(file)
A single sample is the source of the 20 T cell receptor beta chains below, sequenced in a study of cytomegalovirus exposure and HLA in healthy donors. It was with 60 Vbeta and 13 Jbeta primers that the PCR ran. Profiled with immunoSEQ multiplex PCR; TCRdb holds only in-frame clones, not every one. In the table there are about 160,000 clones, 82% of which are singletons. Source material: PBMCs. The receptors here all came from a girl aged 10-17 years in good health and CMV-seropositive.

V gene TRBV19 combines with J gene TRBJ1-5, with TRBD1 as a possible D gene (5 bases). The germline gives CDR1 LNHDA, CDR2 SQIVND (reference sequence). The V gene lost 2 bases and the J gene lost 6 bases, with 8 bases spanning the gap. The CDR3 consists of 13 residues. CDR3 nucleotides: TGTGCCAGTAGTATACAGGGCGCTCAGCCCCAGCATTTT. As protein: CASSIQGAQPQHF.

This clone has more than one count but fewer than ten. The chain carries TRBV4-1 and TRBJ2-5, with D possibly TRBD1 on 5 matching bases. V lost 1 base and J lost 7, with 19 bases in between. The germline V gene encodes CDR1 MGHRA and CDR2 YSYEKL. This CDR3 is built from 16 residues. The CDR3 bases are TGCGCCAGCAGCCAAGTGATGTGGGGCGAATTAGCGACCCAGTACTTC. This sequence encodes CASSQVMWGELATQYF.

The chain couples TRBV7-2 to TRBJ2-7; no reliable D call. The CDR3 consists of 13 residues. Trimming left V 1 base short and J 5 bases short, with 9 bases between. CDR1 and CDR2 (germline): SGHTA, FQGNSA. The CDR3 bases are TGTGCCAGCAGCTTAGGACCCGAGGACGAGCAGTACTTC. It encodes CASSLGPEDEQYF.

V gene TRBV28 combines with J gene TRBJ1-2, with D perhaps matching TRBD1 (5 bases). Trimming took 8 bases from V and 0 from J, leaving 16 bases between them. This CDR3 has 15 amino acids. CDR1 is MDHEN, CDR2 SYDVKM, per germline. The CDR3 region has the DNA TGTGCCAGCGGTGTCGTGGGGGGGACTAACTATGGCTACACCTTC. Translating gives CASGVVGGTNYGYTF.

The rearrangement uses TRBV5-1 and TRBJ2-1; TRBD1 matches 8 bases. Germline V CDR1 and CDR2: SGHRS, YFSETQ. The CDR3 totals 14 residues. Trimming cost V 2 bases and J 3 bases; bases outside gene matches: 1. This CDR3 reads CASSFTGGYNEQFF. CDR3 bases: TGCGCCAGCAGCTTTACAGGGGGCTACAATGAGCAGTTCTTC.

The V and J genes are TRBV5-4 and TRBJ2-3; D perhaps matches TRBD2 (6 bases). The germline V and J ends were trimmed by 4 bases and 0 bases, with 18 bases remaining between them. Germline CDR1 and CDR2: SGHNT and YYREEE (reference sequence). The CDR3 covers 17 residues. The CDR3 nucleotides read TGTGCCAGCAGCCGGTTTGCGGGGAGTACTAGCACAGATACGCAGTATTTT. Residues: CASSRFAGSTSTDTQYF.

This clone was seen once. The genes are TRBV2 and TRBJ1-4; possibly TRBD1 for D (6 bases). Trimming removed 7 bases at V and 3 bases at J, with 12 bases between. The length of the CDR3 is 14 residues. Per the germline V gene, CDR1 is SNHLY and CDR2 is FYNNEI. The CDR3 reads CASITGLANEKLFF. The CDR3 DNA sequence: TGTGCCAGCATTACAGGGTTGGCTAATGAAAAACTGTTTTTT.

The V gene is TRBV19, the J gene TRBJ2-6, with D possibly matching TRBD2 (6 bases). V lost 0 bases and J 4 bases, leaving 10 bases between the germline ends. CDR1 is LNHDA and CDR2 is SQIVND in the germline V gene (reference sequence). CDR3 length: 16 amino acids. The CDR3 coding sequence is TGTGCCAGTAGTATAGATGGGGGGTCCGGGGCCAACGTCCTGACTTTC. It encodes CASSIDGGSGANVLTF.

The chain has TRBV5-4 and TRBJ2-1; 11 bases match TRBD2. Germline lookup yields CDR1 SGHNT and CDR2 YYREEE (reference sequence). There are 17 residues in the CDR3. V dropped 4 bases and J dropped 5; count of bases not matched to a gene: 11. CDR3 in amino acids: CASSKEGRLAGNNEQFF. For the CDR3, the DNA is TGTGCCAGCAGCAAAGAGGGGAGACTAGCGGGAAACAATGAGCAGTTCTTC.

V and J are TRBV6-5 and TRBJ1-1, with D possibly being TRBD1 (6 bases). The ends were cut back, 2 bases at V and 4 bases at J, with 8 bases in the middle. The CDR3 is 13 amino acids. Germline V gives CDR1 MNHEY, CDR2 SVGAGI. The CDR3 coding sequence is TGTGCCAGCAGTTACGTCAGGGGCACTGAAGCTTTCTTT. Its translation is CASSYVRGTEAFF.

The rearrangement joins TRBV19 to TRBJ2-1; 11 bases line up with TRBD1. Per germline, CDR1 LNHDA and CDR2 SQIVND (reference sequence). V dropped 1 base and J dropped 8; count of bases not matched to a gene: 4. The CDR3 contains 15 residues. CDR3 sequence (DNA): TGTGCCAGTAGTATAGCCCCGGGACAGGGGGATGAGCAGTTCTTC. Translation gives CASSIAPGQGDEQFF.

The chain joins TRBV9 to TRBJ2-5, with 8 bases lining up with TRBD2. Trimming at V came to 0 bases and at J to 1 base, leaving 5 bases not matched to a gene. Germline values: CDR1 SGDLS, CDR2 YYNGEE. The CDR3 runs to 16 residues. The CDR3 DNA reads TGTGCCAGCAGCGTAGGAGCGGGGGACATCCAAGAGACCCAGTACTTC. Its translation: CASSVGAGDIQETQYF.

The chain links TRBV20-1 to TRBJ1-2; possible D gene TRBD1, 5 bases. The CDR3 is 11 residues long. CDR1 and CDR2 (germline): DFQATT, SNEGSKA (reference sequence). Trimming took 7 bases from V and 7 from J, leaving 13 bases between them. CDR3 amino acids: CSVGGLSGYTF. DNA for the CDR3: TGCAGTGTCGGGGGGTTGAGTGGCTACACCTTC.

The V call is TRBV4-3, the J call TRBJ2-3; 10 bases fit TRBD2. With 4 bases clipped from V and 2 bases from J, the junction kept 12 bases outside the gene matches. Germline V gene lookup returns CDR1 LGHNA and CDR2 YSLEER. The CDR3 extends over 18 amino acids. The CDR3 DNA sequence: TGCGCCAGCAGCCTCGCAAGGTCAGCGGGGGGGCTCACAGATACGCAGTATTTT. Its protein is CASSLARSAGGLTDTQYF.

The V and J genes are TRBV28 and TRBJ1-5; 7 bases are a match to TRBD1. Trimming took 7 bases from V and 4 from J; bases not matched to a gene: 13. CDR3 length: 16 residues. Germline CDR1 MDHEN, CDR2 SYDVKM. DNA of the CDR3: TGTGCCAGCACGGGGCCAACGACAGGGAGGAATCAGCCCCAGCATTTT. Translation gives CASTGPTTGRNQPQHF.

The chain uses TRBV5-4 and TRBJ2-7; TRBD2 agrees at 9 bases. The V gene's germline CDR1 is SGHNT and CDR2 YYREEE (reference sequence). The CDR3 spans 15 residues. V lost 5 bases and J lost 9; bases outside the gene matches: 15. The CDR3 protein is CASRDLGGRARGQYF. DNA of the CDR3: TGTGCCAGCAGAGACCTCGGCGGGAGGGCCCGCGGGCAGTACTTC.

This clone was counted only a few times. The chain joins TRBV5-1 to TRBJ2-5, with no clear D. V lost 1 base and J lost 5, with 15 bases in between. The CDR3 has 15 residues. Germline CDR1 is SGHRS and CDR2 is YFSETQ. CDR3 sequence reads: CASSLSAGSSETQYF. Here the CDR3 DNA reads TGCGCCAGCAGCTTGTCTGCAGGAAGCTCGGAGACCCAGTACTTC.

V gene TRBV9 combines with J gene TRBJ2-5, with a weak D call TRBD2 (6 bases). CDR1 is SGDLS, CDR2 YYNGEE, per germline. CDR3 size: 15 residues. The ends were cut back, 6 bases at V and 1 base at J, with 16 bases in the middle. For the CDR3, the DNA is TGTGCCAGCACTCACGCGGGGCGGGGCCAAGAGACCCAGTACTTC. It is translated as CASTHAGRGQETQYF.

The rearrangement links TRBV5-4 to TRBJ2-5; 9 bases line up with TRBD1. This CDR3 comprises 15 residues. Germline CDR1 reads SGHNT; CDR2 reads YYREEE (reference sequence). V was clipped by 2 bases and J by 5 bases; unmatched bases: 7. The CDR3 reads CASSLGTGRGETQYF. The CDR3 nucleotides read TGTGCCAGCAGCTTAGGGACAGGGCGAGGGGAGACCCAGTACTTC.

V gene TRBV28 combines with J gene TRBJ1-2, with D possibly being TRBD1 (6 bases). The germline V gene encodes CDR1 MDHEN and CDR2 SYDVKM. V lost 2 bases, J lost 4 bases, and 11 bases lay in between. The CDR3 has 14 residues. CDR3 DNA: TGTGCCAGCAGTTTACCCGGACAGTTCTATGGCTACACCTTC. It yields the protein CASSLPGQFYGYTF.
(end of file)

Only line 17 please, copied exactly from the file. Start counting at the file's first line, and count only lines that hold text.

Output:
The chain uses TRBV5-4 and TRBJ2-7; TRBD2 agrees at 9 bases. The V gene's germline CDR1 is SGHNT and CDR2 YYREEE (reference sequence). The CDR3 spans 15 residues. V lost 5 bases and J lost 9; bases outside the gene matches: 15. The CDR3 protein is CASRDLGGRARGQYF. DNA of the CDR3: TGTGCCAGCAGAGACCTCGGCGGGAGGGCCCGCGGGCAGTACTTC.